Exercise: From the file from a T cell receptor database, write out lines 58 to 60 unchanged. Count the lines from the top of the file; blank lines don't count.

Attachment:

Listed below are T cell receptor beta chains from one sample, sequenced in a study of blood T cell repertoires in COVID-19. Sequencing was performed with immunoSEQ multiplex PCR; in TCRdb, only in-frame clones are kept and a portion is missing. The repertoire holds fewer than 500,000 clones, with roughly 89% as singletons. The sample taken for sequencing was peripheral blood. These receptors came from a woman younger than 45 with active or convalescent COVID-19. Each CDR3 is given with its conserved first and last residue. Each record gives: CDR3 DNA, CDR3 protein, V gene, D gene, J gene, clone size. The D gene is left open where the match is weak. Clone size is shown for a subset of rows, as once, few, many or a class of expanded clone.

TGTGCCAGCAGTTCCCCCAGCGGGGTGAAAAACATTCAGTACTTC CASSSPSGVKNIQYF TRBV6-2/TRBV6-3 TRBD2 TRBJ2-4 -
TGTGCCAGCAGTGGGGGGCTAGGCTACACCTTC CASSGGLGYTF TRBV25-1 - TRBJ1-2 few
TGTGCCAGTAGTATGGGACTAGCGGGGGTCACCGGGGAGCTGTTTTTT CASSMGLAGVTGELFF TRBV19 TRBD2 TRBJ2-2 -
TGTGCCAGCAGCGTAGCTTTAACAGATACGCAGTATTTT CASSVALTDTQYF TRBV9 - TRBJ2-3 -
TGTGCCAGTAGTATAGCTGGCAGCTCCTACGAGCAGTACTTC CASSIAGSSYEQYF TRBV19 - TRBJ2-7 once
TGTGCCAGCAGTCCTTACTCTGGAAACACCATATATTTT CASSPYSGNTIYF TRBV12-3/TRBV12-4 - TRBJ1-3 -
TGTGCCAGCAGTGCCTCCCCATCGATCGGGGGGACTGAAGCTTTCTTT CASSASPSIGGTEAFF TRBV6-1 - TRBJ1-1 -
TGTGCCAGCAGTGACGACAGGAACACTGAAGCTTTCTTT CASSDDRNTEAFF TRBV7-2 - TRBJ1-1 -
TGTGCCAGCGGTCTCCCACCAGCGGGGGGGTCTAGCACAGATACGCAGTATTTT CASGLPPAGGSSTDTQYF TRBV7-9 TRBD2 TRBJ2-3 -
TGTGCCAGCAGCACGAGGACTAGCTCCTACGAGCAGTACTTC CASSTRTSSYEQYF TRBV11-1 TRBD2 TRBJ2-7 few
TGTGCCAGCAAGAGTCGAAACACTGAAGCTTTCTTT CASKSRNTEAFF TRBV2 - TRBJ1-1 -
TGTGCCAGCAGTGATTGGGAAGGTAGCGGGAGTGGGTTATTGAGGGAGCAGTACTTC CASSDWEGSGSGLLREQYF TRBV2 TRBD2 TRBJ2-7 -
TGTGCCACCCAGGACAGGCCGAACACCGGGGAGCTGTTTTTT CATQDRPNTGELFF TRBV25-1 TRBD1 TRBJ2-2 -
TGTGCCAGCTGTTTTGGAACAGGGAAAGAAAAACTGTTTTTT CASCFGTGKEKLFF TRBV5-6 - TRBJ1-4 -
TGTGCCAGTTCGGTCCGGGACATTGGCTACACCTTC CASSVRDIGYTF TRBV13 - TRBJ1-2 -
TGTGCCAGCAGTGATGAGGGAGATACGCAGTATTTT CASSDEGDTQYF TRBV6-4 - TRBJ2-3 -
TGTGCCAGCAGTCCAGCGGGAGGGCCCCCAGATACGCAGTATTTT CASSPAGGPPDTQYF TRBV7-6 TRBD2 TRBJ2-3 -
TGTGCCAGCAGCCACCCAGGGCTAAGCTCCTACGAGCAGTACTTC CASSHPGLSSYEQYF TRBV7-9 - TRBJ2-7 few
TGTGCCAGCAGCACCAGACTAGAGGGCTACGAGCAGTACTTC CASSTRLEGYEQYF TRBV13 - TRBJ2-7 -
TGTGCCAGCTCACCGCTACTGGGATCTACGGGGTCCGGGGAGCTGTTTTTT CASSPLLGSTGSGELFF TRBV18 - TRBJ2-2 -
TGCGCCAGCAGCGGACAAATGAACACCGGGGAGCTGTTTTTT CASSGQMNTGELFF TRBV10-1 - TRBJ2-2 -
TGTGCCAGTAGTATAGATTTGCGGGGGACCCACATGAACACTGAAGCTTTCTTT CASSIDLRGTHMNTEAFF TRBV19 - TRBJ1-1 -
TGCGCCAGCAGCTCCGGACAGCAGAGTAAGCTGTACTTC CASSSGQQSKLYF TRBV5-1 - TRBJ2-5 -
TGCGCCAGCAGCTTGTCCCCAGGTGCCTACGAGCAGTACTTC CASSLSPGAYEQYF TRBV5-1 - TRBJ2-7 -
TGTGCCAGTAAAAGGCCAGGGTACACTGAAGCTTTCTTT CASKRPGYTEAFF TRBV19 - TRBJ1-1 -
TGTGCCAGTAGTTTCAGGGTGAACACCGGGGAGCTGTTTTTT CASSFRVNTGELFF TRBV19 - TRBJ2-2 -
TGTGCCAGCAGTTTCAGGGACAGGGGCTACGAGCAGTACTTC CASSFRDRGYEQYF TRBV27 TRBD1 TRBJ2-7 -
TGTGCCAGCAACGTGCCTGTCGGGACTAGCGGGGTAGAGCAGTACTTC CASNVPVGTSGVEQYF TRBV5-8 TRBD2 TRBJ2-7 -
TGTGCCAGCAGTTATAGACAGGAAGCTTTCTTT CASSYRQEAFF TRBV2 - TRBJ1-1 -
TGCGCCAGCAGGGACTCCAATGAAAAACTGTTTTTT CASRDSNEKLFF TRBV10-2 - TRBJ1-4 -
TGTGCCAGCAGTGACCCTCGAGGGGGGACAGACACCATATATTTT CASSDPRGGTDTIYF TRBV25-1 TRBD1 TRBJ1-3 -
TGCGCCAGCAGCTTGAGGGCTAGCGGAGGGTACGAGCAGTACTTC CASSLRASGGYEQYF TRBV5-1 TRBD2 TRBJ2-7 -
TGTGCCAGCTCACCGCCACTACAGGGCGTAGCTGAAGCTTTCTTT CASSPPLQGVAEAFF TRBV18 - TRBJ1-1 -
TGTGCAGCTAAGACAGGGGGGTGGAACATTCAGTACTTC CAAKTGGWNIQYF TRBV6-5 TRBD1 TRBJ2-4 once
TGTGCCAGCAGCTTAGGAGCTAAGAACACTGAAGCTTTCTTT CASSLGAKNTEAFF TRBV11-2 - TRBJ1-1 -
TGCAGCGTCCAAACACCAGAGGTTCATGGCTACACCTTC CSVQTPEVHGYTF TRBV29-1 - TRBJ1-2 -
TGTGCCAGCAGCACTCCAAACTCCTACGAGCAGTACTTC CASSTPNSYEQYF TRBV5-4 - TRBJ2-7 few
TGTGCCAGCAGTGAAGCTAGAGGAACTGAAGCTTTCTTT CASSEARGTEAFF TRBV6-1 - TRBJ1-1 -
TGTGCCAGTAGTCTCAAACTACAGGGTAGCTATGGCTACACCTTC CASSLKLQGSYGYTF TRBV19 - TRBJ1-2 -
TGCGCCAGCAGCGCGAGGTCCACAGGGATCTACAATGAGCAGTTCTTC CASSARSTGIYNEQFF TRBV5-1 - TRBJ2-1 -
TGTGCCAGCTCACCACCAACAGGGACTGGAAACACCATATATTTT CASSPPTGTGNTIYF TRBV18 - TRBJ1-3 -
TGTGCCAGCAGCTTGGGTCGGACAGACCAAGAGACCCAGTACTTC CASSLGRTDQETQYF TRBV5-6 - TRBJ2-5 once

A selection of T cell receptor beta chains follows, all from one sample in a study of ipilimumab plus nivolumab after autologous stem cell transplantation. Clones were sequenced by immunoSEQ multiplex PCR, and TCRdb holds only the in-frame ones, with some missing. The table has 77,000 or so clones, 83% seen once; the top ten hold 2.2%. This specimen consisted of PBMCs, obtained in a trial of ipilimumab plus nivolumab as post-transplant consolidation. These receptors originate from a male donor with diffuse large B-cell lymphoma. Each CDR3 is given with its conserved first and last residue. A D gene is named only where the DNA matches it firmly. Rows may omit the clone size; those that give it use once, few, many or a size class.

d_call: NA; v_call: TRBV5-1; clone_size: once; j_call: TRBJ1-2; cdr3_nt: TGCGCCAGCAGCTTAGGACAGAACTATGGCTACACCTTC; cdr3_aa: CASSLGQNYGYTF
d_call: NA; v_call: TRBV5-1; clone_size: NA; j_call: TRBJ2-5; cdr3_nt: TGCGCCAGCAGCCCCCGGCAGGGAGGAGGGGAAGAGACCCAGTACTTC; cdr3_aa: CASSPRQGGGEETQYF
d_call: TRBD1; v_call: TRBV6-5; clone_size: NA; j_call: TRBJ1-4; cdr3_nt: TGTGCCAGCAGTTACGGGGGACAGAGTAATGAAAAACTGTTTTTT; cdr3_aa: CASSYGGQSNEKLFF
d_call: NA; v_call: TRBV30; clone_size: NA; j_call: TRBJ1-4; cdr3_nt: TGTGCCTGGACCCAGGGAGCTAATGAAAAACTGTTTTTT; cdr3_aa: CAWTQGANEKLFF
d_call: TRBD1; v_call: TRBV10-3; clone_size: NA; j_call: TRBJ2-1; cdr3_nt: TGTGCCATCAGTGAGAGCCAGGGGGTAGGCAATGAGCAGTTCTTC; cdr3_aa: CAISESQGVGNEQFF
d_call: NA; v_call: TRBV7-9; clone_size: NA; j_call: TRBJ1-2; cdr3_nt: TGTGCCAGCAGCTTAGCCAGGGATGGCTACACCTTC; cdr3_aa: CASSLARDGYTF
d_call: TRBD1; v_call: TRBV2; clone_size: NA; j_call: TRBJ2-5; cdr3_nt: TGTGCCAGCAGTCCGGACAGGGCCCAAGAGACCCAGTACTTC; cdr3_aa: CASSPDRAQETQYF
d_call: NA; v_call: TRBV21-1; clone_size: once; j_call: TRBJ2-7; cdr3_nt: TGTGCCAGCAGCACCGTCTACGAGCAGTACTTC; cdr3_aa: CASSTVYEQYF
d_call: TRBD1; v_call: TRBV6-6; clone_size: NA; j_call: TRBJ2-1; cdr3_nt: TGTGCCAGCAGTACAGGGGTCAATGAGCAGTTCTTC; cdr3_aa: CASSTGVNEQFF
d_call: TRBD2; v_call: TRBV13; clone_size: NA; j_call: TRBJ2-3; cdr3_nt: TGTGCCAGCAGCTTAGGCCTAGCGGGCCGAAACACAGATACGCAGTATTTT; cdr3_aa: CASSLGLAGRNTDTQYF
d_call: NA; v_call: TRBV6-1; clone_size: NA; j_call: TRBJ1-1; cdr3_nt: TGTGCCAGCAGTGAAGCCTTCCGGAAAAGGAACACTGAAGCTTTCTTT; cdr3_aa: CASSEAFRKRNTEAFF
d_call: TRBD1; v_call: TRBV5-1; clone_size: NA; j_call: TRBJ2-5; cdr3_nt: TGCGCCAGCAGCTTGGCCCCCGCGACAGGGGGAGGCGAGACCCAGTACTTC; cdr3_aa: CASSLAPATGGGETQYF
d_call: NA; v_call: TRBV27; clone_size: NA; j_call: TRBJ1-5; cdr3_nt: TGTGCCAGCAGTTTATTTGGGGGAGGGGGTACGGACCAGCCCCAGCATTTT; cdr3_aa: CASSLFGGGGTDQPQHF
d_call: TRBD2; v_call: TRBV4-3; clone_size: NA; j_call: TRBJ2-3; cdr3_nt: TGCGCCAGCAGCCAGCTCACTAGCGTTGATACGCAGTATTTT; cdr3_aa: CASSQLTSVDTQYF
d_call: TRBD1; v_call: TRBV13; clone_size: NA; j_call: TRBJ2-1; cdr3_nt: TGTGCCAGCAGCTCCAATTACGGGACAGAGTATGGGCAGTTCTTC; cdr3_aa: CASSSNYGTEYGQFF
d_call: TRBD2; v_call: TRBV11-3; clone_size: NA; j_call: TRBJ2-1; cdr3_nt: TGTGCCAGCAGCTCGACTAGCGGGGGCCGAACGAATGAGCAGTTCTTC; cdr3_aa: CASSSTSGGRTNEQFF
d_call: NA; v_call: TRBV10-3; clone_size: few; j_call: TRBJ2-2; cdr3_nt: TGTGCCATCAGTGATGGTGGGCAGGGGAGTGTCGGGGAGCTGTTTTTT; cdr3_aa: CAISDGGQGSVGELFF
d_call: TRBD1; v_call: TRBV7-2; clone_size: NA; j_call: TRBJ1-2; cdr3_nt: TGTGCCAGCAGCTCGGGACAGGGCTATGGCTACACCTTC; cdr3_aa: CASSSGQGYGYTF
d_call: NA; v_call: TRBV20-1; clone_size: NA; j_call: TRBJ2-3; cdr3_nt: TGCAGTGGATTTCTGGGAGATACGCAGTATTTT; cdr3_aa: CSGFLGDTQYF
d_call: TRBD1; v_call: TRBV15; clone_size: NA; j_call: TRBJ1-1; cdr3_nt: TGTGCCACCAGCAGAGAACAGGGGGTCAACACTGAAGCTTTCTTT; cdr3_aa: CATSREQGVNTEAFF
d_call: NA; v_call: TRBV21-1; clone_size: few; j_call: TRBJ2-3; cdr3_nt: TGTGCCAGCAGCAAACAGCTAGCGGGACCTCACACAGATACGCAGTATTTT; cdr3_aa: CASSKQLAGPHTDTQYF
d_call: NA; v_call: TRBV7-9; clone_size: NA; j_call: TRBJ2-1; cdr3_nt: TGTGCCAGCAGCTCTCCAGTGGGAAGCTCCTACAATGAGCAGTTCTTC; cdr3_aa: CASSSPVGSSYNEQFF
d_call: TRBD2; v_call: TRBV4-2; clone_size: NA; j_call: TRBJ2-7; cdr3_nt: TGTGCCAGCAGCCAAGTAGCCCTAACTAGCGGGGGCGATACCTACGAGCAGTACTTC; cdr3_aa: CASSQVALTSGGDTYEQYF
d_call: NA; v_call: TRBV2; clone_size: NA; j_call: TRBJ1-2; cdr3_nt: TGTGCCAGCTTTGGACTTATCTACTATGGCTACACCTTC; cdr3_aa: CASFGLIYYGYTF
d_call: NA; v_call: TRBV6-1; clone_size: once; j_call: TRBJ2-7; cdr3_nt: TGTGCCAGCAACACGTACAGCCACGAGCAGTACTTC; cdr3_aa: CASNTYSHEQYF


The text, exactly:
d_call: TRBD2; v_call: TRBV4-3; clone_size: NA; j_call: TRBJ2-3; cdr3_nt: TGCGCCAGCAGCCAGCTCACTAGCGTTGATACGCAGTATTTT; cdr3_aa: CASSQLTSVDTQYF
d_call: TRBD1; v_call: TRBV13; clone_size: NA; j_call: TRBJ2-1; cdr3_nt: TGTGCCAGCAGCTCCAATTACGGGACAGAGTATGGGCAGTTCTTC; cdr3_aa: CASSSNYGTEYGQFF
d_call: TRBD2; v_call: TRBV11-3; clone_size: NA; j_call: TRBJ2-1; cdr3_nt: TGTGCCAGCAGCTCGACTAGCGGGGGCCGAACGAATGAGCAGTTCTTC; cdr3_aa: CASSSTSGGRTNEQFF